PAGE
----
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We All Die

Rachel Held Evans died this weekend.

I can’t offer a decent eulogy for her – I can string together words about her impact on my life, but hundreds of people are already doing that.

Her death got me thinking about death again. When my chaplain internship ended in April, I gave myself permission to release mortality meditations for a while. But no longer.

On Facebook, I saw the old foolish sentiment that Heaven had another angel, and it infuriated me. Don’t her children, ages 3 and 1, need their mama more than God needed an angel?

As a mom myself, I thought that if I were to die today, God would need to wipe tears from my eyes, because I would weep so desperately over my daughter’s loss. How can heaven be good, when a mother knows her young babies have been left alone?

This death is a reminder to me that we cannot take anything for granted. Part of becoming a parent is being responsible and creating documents to care for your children – a will, guardianship, life insurance. Part of becoming an adult is talking to your family about tough topics – whether you want to be hooked up to machines as long as possible, whether you want to donate organs when you die, and what the wishes of your fellow family members are regarding those topics.

Even more importantly, it reminds me that we cannot gloss over the question of evil and death in our personal theology. Disease and accidents take people indiscriminately. We like to pretend that life is fair, and that no one who is young or necessary or kind or good will die too soon. But it’s not.

The truth is that we all die, every single one of us.

And in my theology, I trust in a God who makes all things well, not a God who keeps worthy men and women alive and on earth. And I know, intellectually, that God will make this well, as She once assured Julian of Norwich.

God promised that all is well, and all will be well, and all manner of things will be well. And in Showing 32, Julian replied to this:

And all this standing, methought it was impossible that all manner of things should be well, as our Lord shewed in the same time. And as to this I had no other answer in Shewing of our Lord God but this: That which is impossible to thee is not impossible to me: I shall save my word in all things and I shall make all things well.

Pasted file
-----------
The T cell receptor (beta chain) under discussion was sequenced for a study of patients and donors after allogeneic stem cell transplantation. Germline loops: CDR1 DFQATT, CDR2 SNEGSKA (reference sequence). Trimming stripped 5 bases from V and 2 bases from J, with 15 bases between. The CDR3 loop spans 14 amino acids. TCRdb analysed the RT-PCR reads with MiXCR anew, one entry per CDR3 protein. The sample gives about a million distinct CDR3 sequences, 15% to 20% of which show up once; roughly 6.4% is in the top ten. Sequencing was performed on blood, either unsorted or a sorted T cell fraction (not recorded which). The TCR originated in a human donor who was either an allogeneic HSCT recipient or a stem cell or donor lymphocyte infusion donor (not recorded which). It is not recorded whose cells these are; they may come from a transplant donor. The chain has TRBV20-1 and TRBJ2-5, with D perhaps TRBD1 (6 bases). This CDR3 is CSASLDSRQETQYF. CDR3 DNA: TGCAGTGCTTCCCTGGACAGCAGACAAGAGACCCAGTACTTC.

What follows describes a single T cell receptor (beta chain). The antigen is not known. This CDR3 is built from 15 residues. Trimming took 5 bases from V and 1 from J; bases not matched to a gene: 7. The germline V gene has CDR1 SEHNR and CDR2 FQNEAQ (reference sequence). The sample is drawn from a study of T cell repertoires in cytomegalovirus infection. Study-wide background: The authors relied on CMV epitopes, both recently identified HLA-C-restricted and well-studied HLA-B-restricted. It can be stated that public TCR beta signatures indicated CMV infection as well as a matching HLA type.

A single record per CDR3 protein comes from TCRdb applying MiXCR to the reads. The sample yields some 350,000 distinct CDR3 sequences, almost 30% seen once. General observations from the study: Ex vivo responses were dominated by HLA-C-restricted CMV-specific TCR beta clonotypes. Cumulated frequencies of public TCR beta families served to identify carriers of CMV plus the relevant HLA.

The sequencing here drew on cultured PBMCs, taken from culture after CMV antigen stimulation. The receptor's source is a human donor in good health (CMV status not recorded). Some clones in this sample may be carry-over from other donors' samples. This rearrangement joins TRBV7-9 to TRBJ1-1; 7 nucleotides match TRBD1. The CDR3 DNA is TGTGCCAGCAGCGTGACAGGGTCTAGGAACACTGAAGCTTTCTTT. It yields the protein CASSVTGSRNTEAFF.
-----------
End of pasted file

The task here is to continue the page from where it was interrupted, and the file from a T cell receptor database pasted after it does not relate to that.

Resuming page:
We hate death, but God created it.

The ecology and biology of the world demands death as part of the cycle of life. Death is the ultimate strike against community and love, but it is not as permanent or terrible as we fear. This is the third week of Easter, the third week celebrating the reality that God taught us about death: that it is only a temporary arrangement.

Jesus came back to the ones He loved.

The creeds proclaim that there is a communion with the saints – the ones who have died before us. Each one of us contains a deathless reality, and it is accessible here on earth. Not in a way we’re used to, but in some mystical way.

My faith teaches me that even though I can’t promise my daughter that I will be with her for the next 50 years, I can promise her that God will be with her. I can’t promise her that I will be safe, but I can promise her that I will be divinely loved. I can’t promise HER safety, but I can promise her the presence and love of the Holy Spirit.

I don’t think God wanted Rachel to die.

I don’t believe that God controls our lives so tightly. I believe that her death, the death of a 37 year old mother who brought encouragement and challenge to so many, is wrong. I believe the world would be better if she were still alive.

But I also believe that God is with her and her family. I believe that God will weave her death into the tapestry of life just as She weaves all the other deaths which shatter lives.

I believe in the Resurrection of Jesus, which teaches me to have hope.

Hope that all will in fact be well. Hope that Rachel and the others who have died have not ceased to exist, but have merely moved to another realm of reality. Hope that we will all see our loved ones again.

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One Comment

  1. If God needed more angels, he would create them. Rachel is with the Lord, but not as an angel. So many “comforting” words are not at all comforting, and many are theologically incorrect. God didn’t cause Rachel to die. This fallen world provided for her death. Death is ugly, painful, tragic. We can only bear it because we have hope in Jesus., who said “He is not the God of the dead, but of the living, for to him all are alive.”

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